One cannot give the attorney general a pass and insist that the circuit court clerk comply without abandoning logical consistency.

The answer, I think, is no. Both a circuit court clerk and an attorney general are independently elected officials, both take the same oath of office, and therefore both share the same obligation to support the Constitution. One cannot give the attorney general a pass and insist that the circuit court clerk comply without abandoning logical consistency.

Being an independently elected official makes the clerk a representative of the people, which is no small thing. She stands outside of the direct authority of the executive, legislative, or judicial branches, and the only recourse for removing her from office is impeachment or electing someone else.

More importantly, being an elected official entails agency. We don’t elect persons to positions that require only reflexive or automated tasks; we elect people to offices requiring the exercise of discretion and the authority to act or refrain from acting. While a clerk’s duties are certainly more ministerial than adjudicative or deliberative, she and the attorney general share the same primary duty to exercise their authority subject to one major condition: their support of the Constitution.

The Supreme Court Trumps the Constitution

That constitutional oath seems antiquated today—little more than a pro forma legal nicety, a small tradition that makes for a good public ceremony. But when a publicly elected official declines to perform an act otherwise required of her, that oath is anything but a shibboleth.

Maybe we should require subscription to the infallible rulings of the unelected nine from all other elected officials.

While Herring did not explicitly defend his actions by relying on his oath, his refusal to enforce the law makes no sense without this preeminent obligation. Similarly, while some clerks have cited religious scruples as the basis for their inaction, the better “higher power” ground for their refusal to act is that they took an oath that precedes their fealty to the judgment of the Supreme Court. To conclude otherwise would transform the oath of office into an oath of subscription to the United States Supreme Court.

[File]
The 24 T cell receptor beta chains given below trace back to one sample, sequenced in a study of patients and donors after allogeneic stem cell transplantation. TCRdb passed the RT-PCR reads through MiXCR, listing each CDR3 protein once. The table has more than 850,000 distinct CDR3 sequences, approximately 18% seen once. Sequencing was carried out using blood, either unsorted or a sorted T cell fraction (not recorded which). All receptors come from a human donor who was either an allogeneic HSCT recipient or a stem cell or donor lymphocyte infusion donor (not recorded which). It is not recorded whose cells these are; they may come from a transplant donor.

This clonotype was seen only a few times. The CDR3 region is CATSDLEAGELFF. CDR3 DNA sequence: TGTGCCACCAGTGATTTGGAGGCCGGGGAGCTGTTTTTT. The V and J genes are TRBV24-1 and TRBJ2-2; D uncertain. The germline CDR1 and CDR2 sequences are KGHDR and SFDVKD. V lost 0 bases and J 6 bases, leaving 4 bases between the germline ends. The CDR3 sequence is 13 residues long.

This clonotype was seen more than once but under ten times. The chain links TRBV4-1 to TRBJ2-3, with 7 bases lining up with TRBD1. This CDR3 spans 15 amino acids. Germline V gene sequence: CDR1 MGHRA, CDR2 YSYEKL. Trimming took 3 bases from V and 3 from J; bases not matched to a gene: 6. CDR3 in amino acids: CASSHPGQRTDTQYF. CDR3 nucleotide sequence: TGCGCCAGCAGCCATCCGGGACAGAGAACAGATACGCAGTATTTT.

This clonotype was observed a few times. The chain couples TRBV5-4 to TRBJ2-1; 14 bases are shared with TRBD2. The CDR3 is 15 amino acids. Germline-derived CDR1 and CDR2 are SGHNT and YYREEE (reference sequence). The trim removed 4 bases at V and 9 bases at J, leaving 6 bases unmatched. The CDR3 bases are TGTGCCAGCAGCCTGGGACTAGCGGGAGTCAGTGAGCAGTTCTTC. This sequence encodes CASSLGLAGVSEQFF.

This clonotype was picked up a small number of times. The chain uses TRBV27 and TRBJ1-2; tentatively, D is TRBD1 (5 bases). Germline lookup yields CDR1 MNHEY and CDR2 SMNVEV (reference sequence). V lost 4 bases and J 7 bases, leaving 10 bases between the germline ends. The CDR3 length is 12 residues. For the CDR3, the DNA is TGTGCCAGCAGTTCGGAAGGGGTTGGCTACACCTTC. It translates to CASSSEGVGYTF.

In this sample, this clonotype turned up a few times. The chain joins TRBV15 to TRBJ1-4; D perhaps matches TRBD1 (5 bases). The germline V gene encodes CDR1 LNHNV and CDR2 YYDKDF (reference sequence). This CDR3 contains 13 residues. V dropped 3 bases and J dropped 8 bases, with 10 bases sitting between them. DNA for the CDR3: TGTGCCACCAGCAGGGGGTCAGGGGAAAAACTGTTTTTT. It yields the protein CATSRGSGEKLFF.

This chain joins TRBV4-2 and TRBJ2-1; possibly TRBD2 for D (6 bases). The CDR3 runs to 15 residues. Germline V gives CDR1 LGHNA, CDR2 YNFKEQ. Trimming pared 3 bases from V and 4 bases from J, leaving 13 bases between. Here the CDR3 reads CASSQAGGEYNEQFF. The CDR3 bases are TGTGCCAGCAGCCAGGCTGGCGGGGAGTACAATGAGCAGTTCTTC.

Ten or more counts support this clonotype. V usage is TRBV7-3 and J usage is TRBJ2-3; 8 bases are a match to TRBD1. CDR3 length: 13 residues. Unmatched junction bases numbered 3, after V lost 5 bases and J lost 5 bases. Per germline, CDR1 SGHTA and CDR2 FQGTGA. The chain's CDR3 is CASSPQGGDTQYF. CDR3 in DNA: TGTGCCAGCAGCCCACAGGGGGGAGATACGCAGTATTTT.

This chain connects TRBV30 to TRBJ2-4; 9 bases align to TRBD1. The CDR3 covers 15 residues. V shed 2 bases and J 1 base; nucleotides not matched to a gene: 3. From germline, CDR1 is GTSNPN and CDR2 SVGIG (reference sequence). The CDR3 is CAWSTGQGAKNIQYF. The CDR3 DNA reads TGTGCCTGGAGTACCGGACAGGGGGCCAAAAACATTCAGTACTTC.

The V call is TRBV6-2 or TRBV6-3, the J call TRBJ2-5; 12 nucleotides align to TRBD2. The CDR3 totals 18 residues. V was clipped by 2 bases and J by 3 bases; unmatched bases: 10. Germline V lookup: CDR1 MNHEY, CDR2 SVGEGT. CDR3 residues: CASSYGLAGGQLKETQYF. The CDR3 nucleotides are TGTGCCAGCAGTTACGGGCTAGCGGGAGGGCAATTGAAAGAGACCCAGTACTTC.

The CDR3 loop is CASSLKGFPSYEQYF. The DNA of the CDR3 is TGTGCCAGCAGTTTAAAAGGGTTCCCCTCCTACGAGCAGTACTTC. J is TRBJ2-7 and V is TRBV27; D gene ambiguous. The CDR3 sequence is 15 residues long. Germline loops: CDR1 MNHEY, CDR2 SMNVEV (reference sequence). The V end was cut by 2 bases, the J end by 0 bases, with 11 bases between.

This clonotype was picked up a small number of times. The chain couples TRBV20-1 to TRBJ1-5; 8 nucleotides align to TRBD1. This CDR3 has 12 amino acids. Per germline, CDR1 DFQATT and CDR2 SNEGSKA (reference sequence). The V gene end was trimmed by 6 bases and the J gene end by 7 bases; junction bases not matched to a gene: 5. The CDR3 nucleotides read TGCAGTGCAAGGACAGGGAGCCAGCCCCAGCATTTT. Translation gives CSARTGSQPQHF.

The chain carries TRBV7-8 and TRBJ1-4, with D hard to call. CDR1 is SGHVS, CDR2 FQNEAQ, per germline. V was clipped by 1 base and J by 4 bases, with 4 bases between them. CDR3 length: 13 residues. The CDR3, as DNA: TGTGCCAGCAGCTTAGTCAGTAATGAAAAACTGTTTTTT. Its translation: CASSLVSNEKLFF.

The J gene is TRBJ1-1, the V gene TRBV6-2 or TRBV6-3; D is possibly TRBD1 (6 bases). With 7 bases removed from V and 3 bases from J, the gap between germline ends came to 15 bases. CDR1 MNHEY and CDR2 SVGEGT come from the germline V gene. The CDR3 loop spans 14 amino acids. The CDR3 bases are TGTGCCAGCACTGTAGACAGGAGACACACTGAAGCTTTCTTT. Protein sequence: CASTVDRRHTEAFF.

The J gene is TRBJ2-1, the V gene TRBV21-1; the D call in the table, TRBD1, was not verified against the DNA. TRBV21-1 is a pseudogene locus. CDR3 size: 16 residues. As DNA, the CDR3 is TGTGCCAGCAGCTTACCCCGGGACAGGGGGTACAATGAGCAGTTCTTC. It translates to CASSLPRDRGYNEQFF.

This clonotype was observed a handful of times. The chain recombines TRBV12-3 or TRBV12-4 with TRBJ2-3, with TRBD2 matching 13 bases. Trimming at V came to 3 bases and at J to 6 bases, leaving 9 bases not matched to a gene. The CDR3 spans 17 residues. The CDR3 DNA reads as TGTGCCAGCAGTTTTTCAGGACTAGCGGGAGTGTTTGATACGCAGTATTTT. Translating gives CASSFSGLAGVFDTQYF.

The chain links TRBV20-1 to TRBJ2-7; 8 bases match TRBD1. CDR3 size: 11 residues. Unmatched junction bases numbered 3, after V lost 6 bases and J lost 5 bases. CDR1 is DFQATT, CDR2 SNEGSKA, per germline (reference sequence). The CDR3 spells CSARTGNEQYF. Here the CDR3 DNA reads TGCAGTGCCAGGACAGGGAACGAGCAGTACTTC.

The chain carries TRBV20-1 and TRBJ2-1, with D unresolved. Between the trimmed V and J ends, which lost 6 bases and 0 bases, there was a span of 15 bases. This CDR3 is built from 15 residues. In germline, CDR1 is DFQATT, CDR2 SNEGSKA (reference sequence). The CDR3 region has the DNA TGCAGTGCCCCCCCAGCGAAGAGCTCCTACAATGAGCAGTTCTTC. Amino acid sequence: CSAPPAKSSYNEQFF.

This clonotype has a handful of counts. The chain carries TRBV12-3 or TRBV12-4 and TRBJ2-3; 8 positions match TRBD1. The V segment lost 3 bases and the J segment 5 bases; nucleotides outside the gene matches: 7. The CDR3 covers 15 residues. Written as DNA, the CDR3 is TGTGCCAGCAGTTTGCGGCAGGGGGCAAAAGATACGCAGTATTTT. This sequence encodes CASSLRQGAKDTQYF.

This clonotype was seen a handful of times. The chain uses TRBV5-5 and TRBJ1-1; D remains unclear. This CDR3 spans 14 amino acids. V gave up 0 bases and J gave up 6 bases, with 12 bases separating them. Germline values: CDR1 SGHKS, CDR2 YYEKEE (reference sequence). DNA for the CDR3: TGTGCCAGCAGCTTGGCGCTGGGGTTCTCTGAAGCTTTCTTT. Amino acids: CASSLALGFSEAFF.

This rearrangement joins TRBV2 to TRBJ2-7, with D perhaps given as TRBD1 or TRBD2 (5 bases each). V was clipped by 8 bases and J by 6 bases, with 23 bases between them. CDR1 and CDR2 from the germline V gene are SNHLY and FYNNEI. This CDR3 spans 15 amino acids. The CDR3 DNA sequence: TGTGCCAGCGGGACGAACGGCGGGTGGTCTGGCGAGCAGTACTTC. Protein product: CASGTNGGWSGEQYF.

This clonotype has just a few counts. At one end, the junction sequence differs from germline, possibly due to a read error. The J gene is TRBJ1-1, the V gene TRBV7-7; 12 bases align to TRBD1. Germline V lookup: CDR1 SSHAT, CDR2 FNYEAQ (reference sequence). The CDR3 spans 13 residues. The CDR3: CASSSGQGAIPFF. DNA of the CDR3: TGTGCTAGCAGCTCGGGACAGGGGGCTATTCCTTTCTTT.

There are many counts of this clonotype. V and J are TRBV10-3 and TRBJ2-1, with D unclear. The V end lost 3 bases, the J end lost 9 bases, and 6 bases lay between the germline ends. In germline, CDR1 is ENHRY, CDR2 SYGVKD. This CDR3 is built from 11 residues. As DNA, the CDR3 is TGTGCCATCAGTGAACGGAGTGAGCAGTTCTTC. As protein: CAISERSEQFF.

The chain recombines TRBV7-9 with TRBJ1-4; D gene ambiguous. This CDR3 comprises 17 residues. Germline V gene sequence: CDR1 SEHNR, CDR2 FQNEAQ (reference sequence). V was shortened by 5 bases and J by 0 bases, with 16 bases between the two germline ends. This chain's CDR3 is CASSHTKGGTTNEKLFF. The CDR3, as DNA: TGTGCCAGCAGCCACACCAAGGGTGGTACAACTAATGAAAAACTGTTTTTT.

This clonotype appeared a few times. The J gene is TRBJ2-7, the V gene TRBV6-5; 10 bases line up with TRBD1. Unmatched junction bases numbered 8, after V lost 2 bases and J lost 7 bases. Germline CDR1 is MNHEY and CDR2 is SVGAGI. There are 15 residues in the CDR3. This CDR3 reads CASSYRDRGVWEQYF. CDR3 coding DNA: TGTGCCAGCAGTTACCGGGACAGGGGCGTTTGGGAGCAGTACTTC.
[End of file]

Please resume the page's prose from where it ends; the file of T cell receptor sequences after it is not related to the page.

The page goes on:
Of course, this way madness lies, no? Our system cannot really tolerate that kind of authority in each elected official, can it? Perhaps. Maybe we should require subscription to the infallible rulings of the unelected nine from all other elected officials. But then let’s at least stop pretending that the Constitution means anything other than what the Supreme Court says it means, drop the oath of office, and make sure we hold every elected official to the same standard, not just the ones we disagree with.

Jeremy L. Pryor is an attorney who lives in Richmond, Virginia.

Copyright © 2018 The Federalist, a wholly independent division of FDRLST Media, All Rights Reserved.